Mayoral race gets personal at Ward 8 forum
Me, I've much enjoyed seeing the emotions on display -- not because it makes great copy (though it does) but because it's nice to be reminded of the flesh and blood concerns animating political life in our town. But there are rules of engagement, and they were broken last night at a Ward 8 community forum by also-ran candidate Sulaimon Brown.
Prompting his transgression was a question about services for senior citizens. Why, advisory neighborhood commissioner Mary Cuthbert -- she of the near-viral racial slur -- asked Fenty, "do you not support senior citizens in the District of Columbia?"
Fenty delivered a strong response to the loaded question, detailing how his administration had increased the number of senior centers and recreation centers. But Brown went below the belt. "Look at his administration, how many senior citizens do you see?" he asked (though there's at least one). "If you don't like older, elderly people, then he should say so. ... I respect my parents. But I don't know about him."
That drew a few groans from the audience, and as Leo Alexander launched into his answer, Fenty demanded a retort, which moderator Tom Sherwood granted.
"I just want to speak from the heart for a second. We've had a lot of debates, and I've been attacked a lot by this candidate over here," he said, pointing at Brown. "I never responded, but I would just ask all of my people running for mayor, all the other candidates who are running -- he just said he doesn't know whether I respect my parents. At some point, y'all, we're crossing the line. ... You don't need to go there in this campaign. I love my parents just like everybody else. To me that goes over the line." He concluded with a plea for comity, which won applause.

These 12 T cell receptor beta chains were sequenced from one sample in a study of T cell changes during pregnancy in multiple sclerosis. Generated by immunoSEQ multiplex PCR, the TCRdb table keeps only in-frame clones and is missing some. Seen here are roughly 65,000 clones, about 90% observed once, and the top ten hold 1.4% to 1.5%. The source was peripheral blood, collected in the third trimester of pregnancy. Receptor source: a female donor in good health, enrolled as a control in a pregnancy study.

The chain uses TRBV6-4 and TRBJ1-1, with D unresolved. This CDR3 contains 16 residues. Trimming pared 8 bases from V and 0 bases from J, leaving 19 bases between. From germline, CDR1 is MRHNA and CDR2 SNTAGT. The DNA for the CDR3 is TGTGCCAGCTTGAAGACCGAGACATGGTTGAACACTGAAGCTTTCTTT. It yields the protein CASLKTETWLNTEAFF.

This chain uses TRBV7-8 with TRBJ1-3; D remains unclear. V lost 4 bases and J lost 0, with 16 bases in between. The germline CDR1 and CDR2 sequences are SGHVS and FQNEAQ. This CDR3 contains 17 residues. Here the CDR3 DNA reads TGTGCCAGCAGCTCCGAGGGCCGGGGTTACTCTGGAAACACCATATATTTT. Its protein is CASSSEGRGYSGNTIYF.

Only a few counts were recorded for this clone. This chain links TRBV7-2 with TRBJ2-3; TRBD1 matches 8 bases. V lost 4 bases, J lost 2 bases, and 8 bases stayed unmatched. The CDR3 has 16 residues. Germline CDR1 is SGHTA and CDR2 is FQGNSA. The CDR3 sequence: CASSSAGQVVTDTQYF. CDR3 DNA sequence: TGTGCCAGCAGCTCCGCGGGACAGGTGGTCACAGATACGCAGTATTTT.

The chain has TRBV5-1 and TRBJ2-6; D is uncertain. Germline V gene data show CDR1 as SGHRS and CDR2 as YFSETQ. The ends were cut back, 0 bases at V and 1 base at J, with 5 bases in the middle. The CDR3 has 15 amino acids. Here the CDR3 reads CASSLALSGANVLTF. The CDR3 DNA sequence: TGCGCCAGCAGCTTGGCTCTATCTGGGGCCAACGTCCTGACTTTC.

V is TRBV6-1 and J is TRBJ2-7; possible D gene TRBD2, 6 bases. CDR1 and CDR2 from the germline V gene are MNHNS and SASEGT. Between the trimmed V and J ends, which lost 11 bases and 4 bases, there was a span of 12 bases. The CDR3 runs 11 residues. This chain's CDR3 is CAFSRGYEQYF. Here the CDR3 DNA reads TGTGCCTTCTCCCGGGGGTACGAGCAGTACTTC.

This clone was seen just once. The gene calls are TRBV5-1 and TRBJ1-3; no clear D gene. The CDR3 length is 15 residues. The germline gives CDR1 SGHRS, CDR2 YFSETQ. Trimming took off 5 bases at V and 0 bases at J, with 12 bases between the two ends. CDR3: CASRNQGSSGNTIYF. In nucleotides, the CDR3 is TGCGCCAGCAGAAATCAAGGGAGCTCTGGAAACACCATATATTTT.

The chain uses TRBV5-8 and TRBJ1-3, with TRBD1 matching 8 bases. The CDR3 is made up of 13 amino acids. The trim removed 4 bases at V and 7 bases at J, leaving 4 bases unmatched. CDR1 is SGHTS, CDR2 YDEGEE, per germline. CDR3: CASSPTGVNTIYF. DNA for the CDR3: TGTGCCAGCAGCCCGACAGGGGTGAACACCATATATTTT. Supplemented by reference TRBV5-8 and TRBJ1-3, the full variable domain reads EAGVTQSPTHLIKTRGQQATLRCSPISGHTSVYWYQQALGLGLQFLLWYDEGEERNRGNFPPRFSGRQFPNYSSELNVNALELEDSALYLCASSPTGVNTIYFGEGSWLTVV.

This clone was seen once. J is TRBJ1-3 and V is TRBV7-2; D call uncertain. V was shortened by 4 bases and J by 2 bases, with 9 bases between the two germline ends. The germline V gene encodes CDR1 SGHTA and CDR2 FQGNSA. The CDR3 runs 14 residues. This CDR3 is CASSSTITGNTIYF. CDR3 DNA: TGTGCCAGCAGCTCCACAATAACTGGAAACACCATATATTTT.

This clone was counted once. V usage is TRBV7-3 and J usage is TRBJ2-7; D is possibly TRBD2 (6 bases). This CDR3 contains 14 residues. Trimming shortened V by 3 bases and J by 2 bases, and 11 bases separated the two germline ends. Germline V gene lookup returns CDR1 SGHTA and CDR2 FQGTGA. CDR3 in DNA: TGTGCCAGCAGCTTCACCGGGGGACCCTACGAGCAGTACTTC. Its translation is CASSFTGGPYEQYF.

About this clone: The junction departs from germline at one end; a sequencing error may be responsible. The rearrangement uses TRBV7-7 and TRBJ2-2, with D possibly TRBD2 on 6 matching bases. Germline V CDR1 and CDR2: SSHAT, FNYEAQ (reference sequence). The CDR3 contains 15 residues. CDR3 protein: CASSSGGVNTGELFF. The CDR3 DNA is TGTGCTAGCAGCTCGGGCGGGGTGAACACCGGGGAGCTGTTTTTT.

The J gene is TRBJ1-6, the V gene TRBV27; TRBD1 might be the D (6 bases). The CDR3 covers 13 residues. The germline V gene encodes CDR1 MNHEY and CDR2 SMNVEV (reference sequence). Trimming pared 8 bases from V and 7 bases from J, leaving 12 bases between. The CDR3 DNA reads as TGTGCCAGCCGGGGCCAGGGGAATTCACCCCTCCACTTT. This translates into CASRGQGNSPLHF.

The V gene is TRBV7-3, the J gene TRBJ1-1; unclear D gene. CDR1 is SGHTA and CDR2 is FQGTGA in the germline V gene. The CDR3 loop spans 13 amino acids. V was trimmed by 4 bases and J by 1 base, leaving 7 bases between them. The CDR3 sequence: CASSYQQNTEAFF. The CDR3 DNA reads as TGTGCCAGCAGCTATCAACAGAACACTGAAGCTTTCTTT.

Combativeness ensued, but it did not get personal.
One question, from youth mayor Markus Batchelor, asked about the fate of the embattled Summer Youth Employment Program. Fenty defended his expansion of the program, which serves many thousands more students than it did before his tenure but under continuing question about its management and efficacy. "There's absolutely going to be some growing pains, but we've eliminated the growing pains every year going forward," he said. He then took direct aim at Gray, who voted last week to curtail this year's overspent program: "I'm tired of politicians criticizing and cutting things instead of taking leadership roles and helping to fix it."
Fenty ended up lobbing one at Gray, which he swatted away like Adam Dunn at batting practice.
"And I'm tired of politicians mismanaging our money," Gray retorted with raucous cheers. "We ought to be teaching our kids to come to work every day, come on time, and be able to get along with people, not let them go into a program where adults horribly mismanage the money."
After the forum, held in the auditorium of St. Elizabeths Hospital, Fenty described Brown's insult as "one of the worst political attacks I've ever seen."
"That kind of attack should not happen anywhere," he said. "Our families don't deserve that."
City Paper reporter Alan Suderman asked Fenty what he thought about Brown.
"I just usually don't," he said.
August 10, 2010; 1:22 PM ET
Categories: Adrian Fenty , DCision 2010 , The District , Vincent Gray
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